‘Nonstop’ thief gets 11 years
Aspen, CO Colorado
ASPEN ” Aspen resident Jeffrey Key was sentenced Monday to 11 years in prison.
The sentence didn’t appear to effect Key, who neither expressed remorse for his crimes nor responded to allegations that he stole a cell phone while out on bond for a week before the hearing and attempted to rig the jury at his trial.
“Mr. Key is what I would call a nonstop thief,” assistant district attorney Gail Nichols said at Monday’s proceedings in Aspen.
Judge Robert Brown sentenced Key to three years in prison for unauthorized use of a financial transaction device (an ATM card) and six years in prison for theft in a series of five $200 withdrawals from the bank, to be served concurrently. Key also will serve a concurrent year for each of three misdemeanor theft charges. For the probation violation, Key will serve the full five-year sentence consecutive to the six years for the series of thefts.
Key pleaded for Brown to send him to a community corrections program after asking for a month-long continuance.
“I’ve been to prison, and it has not helped me,” Key said. “I haven’t had luck with the probation department, either.”
Brown was not receptive.
“A thousand dollars is not a lot to many people here, but it is a lot to the working class,” Brown said, noting that Key stole $1,000 ” an entire winter’s savings ” from a nanny.
Brown also sided with the prosecutor over credit for 265 days Key served in the Pitkin County Jail, saying it was for a parole violation and had nothing to do with the latest conviction.
Key was found guilty of the five theft-related charges ” including two felonies ” in 9th Judicial District Court on April 13. He was released on $30,000 bond, which his father posted, for the week before his sentencing.
Nichols also revealed at the hearing that one of Key’s friends asked someone who attended jury selection to hang the jury. Nichols said Key had made calls to the same effect from jail and that the call was recorded.
Key’s attorney, Arnie Mordkin, strenuously objected to the accusation in court Monday.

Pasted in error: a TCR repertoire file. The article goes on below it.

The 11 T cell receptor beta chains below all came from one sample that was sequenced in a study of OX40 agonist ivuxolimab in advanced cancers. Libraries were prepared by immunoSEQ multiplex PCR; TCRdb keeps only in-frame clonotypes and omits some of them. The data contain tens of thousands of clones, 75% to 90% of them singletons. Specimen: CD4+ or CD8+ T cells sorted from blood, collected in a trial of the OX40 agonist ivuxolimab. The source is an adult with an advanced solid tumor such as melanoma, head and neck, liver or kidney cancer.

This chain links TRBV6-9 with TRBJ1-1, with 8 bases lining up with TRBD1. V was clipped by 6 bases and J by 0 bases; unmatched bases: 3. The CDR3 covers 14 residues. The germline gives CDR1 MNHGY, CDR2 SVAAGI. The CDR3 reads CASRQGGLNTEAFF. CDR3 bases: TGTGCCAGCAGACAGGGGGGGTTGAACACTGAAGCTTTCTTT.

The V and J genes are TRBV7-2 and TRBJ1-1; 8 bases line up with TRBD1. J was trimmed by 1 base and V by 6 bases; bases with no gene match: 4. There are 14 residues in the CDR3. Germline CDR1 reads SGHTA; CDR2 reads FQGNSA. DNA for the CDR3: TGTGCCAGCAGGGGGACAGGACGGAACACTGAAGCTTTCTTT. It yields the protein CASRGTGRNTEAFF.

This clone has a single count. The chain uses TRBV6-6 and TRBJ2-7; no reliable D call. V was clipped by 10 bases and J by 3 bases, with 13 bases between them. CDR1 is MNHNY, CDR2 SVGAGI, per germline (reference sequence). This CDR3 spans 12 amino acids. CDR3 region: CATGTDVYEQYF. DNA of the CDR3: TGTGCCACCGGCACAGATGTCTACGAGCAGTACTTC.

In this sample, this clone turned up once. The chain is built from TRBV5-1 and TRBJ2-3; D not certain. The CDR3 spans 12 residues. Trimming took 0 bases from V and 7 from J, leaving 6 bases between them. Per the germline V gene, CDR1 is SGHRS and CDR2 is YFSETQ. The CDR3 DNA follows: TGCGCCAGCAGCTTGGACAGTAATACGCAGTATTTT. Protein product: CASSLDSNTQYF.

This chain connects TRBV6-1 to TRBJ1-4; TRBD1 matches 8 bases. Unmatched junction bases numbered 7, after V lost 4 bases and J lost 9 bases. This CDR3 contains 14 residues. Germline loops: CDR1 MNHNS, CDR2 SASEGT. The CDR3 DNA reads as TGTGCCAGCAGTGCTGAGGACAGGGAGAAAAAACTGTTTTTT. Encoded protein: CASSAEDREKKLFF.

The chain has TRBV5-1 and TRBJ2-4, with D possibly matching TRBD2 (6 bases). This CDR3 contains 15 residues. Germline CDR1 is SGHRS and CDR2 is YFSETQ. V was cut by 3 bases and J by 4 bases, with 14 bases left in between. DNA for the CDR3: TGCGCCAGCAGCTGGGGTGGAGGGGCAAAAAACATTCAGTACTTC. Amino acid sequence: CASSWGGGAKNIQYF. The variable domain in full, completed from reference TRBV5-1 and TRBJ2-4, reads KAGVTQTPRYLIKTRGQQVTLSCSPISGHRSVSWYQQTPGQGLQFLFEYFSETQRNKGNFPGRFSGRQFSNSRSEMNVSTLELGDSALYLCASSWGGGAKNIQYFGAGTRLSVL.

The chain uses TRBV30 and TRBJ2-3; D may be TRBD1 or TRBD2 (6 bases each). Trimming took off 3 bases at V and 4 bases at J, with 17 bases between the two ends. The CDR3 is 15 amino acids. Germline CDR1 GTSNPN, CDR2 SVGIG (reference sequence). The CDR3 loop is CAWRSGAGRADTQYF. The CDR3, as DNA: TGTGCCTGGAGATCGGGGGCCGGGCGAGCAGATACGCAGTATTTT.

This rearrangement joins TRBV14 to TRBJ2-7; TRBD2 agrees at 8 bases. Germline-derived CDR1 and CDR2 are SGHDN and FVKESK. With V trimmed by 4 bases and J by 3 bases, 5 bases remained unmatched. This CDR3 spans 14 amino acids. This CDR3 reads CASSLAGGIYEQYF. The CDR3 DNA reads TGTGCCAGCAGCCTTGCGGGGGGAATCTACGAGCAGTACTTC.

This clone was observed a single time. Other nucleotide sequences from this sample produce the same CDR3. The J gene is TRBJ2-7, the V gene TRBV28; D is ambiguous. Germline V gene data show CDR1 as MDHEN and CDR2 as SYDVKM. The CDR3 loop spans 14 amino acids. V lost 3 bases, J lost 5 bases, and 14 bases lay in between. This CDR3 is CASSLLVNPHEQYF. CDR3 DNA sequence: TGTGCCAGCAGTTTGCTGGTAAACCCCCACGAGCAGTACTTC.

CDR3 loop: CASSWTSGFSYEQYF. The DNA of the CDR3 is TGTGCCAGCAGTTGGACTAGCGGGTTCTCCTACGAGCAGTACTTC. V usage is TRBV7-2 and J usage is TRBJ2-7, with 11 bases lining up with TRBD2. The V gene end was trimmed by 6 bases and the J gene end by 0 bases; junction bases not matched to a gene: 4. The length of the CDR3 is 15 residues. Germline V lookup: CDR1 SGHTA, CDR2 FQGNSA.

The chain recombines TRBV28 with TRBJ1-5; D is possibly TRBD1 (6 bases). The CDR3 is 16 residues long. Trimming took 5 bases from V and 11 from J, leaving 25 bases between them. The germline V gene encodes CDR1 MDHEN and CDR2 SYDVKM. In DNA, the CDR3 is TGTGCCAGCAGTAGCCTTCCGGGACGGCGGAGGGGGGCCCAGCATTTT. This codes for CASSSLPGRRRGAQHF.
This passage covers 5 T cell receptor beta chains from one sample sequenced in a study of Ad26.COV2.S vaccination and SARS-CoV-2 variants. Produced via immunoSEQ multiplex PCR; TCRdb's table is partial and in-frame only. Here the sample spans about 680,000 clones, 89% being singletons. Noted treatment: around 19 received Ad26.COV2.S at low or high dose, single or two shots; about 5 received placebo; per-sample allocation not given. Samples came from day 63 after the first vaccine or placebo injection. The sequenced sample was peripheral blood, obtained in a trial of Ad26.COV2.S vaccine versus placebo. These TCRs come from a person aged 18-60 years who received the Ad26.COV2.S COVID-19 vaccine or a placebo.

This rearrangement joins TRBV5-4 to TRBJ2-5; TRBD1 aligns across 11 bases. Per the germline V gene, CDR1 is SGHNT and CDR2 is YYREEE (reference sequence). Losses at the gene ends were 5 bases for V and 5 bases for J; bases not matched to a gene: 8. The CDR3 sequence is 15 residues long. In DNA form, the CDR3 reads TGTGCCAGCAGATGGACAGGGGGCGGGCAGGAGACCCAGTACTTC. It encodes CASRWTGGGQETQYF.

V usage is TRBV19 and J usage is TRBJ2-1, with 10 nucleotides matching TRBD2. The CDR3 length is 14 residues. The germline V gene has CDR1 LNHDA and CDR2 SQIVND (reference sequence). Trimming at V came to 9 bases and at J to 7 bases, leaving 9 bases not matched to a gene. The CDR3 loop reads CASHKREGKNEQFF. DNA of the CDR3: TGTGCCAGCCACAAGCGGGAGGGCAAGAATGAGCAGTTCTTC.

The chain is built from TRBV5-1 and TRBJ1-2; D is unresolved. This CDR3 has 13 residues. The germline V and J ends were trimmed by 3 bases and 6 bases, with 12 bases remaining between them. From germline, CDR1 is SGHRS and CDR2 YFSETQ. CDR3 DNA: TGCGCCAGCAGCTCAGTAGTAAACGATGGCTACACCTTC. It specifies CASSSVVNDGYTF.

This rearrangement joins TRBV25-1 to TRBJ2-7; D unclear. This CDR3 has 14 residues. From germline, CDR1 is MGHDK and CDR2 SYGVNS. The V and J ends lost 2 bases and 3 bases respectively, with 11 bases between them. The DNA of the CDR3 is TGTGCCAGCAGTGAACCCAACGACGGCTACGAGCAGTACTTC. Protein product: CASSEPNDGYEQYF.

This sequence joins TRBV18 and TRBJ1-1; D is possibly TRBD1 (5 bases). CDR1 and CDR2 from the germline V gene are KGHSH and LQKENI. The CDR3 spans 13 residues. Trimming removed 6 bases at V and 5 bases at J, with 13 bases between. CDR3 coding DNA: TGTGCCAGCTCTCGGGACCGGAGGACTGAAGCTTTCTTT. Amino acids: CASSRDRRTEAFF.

Nichols also revealed evidence that Key stole a cell phone while out on bond. According to Pitkin County Sheriff’s Deputy James Hearn, the first two calls on a reportedly stolen cell phone were to a friend of Key’s. Minutes later the friend called back and was routed to the owner’s second phone. The friend told the owner that Key had stolen the phone.
“I do not have possession of the phone,” Hearn said during cross-examination. “I have reason to believe it’s in the courtroom.”
Further, according to cell phone records, there were calls from the phone to Mordkin and a community corrections program in Denver.
Mordkin then asked to withdraw as Key’s attorney, but Brown told Mordkin to calm down and remain as counsel. Brown said new allegations did not make a difference and that the evidence on the record was more than enough for a lengthy prison sentence.
After Key was handcuffed and taken outside the courtroom Monday, Hearn asked Key where the cell phone was and promised not to charge him with anything if it was returned.
“I never did have it,” Key said.
“All we want is to get [the phone’s owner] the phone,” Hearn said. “It has personal information; I just wanted to get it back to him.”
– Judge Robert Brown said Monday that in his 30 years on the bench, he had never seen someone so young with such lengthy record for fraud-related crimes.
Emily Wodiuk, 23, pleaded guilty to two charges of felony theft: She wrote a bad check for $2,000 to Matsuhisa and $800 to go snowmobiling, according to court records.
But Wodiuk, who faces four to 12 years in prison because she was on probation for two other fraud-related felonies at the time of the crimes, was released on a personal recognizance bond.
Brown agreed to the PR bond after Wodiuk’s mother agreed to co-sign a $20,000 cash surety bond. Wodiuk also agreed to follow a strict program with The Right Door, an Aspen-based substance abuse program that works closely with the criminal justice system.
Her sentencing is scheduled for 1:45 p.m. on June 18.
– A former Aspen Skiing Co. ski instructor pleaded guilty Monday to misdemeanor theft.
Jared Hidden stole a Rolex watch from a friend in late 2006; he was arrested early this year while dining at Matsuhisa.
He faces a possible year in jail and $1,000 fine at a sentencing hearing at 1:45 p.m. on July 2.
– Peter Frommer, the California man charged with 29 counts of check fraud and felony theft, appeared in court Monday. A preliminary hearing was set for at 3 p.m. on July 2. He has still not entered a plea on the charges against him. Frommer is free on $40,000 bail.
– Bradford Moore, charged with possession of child pornography, appeared in court Monday for a motions review. He has pleaded not guilty to the charges against him; a trial is scheduled to begin Sept. 24.
There will be a pretrial conference at 3 p.m. on Aug. 20. Moore is out of jail on bail.
Joel Stonington’s e-mail address is email@example.com
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